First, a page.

California's Primaries, Plus 5 Takeaways From Tuesday Night

California's Primaries, Plus 5 Takeaways From Tuesday Night

California's Primaries, Plus 5 Takeaways From Tuesday Night

A tweet from President Donald Trump in support of John Cox, however, may have been exactly what was needed to signal to rank-and-file voters which one of the candidates was viable.

Trump posted a tweet Wednesday congratulating Rancho Santa Fe's Cox on advancing to the general election in November.

For Republicans, a California shutout is most likely in the governor's race. Keep in mind, for instance, that there is now a Democratic senator from Alabama because the state's Republican Party could not figure out how to prevent its voters from backing an accused child molester, Roy Moore.

In 2014, the "Harkin seat" in the Senate (in which U.S. House Democrat Bruce Braley was the front-runner to succeed the retiring Harkin) went to Republican Joni Ernst by almost nine points.

As long as women continue to put forward ideas that resonate with voters, we will likely continue to see women enjoy victories at the primary polls. Even Fake News CNN said the Trump impact was really big, much bigger than they ever thought possible. "The political pundits just don't get what is going on out there - or they do get it but refuse to report the facts!"

He narrowly won his traditionally Republican Orange County-based seat two years ago and voted for $5 billion a year in higher fuel and transportation taxes.

In the end Feinstein survived and will be on the ballot for the midterm elections in November, results showed. Female Republican governors in Alabama and Iowa will vie for their first full terms in November after succeeding men who resigned.

Roby, whose criticism of Trump over the "Access Hollywood" tape in 2016 earned her a primary challenge, will face Bobby Bright - a former Democratic congressman who is now running as a Republican - in the head-to-head matchup on July 17.

The governor's race was one of many drawing attention to California.

In the House races, Democrats are focusing on seven districts now in Republican hands that voted for Clinton in 2016 and could flip again this year.

Democrats need to flip 24 Republican seats to reclaim the House.

With the possibility of a Democratic wave on the horizon, Tuesday's contests will test voter enthusiasm, candidate quality and Trump's influence as the 2018 political battlefield begins to settle.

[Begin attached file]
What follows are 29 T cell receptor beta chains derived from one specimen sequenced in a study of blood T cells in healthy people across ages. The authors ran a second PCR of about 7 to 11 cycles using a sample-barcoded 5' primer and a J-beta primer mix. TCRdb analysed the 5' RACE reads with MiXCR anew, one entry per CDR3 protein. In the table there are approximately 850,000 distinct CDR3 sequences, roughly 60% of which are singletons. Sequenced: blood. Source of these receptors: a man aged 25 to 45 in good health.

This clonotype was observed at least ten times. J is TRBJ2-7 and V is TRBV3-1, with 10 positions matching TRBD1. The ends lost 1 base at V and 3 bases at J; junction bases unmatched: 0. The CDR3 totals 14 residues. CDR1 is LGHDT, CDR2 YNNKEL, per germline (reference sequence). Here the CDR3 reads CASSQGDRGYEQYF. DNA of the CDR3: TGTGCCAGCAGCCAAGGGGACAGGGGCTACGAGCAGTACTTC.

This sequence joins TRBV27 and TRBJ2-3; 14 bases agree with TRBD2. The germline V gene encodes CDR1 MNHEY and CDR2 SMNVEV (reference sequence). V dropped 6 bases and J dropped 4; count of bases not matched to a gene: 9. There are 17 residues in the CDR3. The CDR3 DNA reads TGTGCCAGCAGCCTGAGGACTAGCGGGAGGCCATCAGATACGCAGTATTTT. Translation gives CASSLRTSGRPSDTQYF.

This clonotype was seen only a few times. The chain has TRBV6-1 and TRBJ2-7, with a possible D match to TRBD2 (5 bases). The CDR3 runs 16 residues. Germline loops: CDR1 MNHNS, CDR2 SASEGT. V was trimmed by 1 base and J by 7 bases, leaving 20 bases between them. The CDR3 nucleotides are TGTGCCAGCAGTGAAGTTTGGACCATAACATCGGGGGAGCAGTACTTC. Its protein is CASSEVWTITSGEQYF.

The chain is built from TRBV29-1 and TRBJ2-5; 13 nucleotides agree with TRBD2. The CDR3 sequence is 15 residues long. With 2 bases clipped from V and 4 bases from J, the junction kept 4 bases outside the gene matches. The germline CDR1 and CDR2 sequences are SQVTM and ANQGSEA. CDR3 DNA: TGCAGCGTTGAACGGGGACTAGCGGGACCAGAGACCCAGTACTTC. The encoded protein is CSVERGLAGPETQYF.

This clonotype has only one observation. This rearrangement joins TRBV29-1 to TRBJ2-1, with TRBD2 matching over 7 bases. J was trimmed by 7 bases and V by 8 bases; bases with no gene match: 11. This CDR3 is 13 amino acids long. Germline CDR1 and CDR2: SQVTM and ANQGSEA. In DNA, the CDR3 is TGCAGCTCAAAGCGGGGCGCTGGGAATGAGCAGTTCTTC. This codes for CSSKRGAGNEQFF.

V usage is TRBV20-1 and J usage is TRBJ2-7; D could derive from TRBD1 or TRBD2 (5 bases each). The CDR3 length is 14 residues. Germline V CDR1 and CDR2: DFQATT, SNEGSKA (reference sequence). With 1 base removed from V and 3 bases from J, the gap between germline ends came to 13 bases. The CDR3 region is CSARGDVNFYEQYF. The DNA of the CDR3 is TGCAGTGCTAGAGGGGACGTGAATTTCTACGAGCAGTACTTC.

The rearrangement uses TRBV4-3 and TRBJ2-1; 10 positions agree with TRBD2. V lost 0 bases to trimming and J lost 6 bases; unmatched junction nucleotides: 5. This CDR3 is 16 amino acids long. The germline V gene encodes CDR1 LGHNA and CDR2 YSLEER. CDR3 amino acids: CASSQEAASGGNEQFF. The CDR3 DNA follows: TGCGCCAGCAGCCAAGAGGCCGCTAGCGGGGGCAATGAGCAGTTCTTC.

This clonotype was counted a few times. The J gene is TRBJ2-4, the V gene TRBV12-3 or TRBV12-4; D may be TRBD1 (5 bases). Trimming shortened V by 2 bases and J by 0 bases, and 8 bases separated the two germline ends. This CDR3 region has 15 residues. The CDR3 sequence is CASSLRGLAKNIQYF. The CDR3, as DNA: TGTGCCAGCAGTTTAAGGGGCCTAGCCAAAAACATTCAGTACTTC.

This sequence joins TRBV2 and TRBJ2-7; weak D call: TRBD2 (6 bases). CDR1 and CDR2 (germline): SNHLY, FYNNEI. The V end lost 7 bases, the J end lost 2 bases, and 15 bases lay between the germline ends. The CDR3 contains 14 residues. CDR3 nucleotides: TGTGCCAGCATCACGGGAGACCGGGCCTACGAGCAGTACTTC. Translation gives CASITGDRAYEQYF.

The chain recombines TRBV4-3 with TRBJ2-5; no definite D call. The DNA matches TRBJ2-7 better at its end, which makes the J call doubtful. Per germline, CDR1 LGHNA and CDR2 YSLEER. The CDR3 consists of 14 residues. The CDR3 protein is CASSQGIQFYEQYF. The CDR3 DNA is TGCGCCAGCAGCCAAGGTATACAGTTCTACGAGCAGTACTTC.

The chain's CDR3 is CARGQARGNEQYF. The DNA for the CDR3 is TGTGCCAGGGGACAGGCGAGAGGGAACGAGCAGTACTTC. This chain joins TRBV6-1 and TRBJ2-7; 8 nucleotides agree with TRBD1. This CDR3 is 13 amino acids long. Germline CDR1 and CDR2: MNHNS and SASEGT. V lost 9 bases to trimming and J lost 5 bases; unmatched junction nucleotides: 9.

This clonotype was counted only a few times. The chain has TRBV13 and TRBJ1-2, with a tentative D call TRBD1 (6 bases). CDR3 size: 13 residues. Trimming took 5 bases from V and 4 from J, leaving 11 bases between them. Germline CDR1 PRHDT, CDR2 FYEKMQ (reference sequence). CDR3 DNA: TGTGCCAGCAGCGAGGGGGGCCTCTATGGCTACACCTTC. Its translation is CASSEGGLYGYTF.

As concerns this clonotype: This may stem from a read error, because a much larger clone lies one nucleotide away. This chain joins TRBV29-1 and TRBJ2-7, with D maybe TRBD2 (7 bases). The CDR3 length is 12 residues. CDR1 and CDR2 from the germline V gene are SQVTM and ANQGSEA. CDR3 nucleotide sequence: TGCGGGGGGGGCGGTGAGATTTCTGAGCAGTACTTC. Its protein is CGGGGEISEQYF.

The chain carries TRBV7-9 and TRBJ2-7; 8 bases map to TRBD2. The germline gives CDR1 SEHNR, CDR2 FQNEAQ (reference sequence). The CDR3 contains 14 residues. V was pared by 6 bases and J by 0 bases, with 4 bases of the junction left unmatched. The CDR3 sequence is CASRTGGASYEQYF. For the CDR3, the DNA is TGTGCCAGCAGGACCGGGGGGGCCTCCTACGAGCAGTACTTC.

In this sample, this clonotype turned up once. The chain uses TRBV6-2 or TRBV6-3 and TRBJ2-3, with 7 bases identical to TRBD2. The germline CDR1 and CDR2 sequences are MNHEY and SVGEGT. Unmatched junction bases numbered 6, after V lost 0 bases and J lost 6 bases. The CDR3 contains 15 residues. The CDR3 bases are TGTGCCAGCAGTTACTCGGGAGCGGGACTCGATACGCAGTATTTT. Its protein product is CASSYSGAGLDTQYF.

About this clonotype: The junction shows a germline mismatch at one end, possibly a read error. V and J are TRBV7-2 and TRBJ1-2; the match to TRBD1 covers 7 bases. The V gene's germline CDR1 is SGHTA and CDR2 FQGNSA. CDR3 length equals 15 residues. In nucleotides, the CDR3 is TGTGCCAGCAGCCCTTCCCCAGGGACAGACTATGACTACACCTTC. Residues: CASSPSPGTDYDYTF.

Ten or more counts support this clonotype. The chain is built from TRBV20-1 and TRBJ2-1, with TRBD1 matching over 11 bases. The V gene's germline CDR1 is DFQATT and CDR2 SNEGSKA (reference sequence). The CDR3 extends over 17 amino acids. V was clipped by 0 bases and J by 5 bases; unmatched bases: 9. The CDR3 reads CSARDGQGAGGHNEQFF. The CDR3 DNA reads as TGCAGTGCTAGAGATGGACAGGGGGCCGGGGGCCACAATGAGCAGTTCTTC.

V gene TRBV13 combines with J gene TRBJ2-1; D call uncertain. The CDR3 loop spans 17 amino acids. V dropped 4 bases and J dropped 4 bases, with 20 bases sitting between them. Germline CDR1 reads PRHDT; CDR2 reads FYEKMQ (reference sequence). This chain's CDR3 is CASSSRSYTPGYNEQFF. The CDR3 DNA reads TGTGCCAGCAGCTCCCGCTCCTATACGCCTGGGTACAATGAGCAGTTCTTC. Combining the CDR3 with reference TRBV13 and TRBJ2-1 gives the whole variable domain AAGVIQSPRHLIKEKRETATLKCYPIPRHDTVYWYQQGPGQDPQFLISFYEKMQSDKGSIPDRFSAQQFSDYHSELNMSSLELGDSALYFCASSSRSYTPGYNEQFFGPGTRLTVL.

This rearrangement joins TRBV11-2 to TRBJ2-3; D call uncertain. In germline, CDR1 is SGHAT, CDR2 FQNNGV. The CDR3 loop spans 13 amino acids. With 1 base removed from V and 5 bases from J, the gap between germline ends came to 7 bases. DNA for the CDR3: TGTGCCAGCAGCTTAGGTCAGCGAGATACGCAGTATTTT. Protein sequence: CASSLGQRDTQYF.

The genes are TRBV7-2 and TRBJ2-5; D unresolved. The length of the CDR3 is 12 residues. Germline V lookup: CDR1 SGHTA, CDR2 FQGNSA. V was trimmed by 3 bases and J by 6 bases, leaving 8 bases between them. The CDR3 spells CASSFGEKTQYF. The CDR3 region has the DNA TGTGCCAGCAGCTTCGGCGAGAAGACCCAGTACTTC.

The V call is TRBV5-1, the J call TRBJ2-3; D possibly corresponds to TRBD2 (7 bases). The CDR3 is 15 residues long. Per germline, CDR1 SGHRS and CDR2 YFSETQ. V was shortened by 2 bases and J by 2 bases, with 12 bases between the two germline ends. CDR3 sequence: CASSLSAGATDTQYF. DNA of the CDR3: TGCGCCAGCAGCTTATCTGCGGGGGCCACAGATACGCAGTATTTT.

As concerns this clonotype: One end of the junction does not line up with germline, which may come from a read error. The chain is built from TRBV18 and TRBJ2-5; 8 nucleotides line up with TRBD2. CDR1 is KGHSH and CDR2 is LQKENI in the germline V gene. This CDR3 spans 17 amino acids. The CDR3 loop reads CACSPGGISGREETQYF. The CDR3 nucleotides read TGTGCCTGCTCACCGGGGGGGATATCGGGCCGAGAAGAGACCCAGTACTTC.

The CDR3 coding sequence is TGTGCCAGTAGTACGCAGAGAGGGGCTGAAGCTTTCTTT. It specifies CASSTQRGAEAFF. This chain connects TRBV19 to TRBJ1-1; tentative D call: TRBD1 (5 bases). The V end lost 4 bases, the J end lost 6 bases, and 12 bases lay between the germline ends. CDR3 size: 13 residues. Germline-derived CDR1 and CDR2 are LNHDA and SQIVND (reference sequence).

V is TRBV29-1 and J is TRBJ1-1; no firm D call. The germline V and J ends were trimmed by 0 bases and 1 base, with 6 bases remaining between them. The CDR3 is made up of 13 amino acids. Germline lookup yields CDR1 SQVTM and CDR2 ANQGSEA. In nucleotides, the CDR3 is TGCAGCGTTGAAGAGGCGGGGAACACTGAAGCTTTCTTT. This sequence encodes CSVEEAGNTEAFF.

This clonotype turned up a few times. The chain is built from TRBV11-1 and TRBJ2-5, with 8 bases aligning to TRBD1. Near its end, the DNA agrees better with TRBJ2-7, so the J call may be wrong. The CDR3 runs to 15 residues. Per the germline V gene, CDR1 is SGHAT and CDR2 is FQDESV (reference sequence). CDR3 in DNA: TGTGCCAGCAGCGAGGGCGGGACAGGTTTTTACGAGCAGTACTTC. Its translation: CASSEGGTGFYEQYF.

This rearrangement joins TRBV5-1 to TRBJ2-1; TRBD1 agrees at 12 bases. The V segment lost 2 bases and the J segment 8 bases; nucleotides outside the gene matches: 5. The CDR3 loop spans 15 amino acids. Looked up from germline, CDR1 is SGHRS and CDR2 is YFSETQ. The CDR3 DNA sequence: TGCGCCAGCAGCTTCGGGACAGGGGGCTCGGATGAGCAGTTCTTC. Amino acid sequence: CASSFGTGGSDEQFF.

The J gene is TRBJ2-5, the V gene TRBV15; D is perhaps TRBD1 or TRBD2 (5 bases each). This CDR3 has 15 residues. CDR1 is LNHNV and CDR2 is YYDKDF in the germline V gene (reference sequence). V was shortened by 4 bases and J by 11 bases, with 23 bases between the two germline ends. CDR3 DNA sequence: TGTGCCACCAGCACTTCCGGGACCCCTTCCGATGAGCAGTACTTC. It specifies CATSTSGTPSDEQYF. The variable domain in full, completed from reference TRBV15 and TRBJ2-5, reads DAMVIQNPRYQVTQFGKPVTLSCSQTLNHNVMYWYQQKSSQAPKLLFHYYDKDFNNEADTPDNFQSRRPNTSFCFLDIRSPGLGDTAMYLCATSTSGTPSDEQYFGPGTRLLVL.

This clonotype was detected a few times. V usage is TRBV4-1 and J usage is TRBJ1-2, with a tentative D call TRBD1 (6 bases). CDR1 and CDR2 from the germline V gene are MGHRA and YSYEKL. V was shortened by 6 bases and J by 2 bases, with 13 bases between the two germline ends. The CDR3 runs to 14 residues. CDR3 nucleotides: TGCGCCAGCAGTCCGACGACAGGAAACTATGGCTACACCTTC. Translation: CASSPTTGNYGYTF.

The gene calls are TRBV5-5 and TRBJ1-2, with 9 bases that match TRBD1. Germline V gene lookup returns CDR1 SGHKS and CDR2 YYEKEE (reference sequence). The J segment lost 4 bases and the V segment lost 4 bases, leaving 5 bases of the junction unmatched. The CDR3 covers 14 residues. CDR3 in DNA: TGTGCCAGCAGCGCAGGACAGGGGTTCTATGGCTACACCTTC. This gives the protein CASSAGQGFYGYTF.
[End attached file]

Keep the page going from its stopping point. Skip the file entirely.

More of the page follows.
Haaland has focused her campaign on progressive causes including fighting against new fossil fuel infrastructure while expanding the use of renewable energy; repealing the Republican Party's tax plan; enforcing a $15 federal minimum wage; defunding Immigration and Customs Enforcement (ICE), which she calls "an out of control institution that is terrorizing American families"; and establishing Medicare for All.

Across the country Tuesday night, Democrats got good news in their effort to take back the House.

In New Mexico, Democratic Representative Michelle Lujan Grisham won her party's nomination in the race to succeed the departing Republican governor, Susana Martinez.

However, given the state's unusual election system in which the two top vote-getters move on to the general election regardless of party, Democrats feared they would give Republicans the upper hand in some districts where Democrats had a glut of candidates.

Haaland said in her primary victory statement: "Donald Trump and the billionaire class should consider this victory a warning shot: the blue wave is coming".

Alabama Gov. Kay Ivey fended off three GOP challengers, while South Dakota Rep. Kristi Noem became the first female nominee for governor in her state. (This was particularly astonishing because Iowa was one of the few states Trump lost in the nominating contest.) The GOP also won undivided control of Iowa's state government for the first time since 1998. If she wins in November, she would become the youngest woman to serve in Congress.

The other major candidates are state Treasurer John Chiang and former education Superintendent Delaine Eastin, both Democrats, and Republican Assemblyman Travis Allen. And he's facing a well-funded Republican this fall, former Celgene CEO Bob Hugin, who coasted in the GOP primary. Thus, California Republicans will avoid the potential turnout-depressing nightmare of having neither a gubernatorial nor U.S. Senate candidate on the ballot in November.

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